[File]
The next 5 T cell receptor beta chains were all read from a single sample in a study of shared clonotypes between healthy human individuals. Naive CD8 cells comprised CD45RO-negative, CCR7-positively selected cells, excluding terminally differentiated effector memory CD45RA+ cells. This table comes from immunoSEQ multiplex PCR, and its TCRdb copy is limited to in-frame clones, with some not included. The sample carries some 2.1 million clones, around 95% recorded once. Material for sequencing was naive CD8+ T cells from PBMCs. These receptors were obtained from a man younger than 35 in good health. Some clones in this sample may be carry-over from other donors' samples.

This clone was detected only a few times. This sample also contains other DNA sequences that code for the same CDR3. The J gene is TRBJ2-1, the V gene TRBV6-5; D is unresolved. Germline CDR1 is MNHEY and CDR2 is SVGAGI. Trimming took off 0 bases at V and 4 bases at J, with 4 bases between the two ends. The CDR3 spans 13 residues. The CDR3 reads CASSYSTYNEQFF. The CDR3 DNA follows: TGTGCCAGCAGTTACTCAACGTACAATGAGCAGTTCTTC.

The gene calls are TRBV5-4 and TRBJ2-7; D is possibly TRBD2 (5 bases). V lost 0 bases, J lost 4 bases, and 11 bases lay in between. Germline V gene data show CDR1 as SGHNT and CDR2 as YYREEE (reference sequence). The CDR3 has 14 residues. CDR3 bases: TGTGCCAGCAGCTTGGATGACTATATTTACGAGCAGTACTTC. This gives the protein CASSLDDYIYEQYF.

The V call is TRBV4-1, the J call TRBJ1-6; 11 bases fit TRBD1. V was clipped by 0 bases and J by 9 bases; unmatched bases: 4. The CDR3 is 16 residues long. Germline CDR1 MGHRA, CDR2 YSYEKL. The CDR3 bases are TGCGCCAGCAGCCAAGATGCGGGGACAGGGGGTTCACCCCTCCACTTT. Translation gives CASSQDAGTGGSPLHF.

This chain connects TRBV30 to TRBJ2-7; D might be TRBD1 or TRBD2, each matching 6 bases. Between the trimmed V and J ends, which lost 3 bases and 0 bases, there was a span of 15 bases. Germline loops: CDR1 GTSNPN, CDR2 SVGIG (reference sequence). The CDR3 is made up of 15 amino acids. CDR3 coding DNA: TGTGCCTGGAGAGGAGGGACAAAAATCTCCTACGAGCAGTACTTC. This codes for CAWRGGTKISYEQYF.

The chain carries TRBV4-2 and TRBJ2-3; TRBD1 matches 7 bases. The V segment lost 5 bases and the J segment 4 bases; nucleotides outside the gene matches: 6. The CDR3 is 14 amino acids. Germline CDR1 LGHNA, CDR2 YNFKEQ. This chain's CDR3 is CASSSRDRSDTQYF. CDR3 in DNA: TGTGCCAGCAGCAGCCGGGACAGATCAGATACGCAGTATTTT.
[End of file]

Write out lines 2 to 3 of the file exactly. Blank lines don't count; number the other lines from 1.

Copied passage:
This clone was detected only a few times. This sample also contains other DNA sequences that code for the same CDR3. The J gene is TRBJ2-1, the V gene TRBV6-5; D is unresolved. Germline CDR1 is MNHEY and CDR2 is SVGAGI. Trimming took off 0 bases at V and 4 bases at J, with 4 bases between the two ends. The CDR3 spans 13 residues. The CDR3 reads CASSYSTYNEQFF. The CDR3 DNA follows: TGTGCCAGCAGTTACTCAACGTACAATGAGCAGTTCTTC.

The gene calls are TRBV5-4 and TRBJ2-7; D is possibly TRBD2 (5 bases). V lost 0 bases, J lost 4 bases, and 11 bases lay in between. Germline V gene data show CDR1 as SGHNT and CDR2 as YYREEE (reference sequence). The CDR3 has 14 residues. CDR3 bases: TGTGCCAGCAGCTTGGATGACTATATTTACGAGCAGTACTTC. This gives the protein CASSLDDYIYEQYF.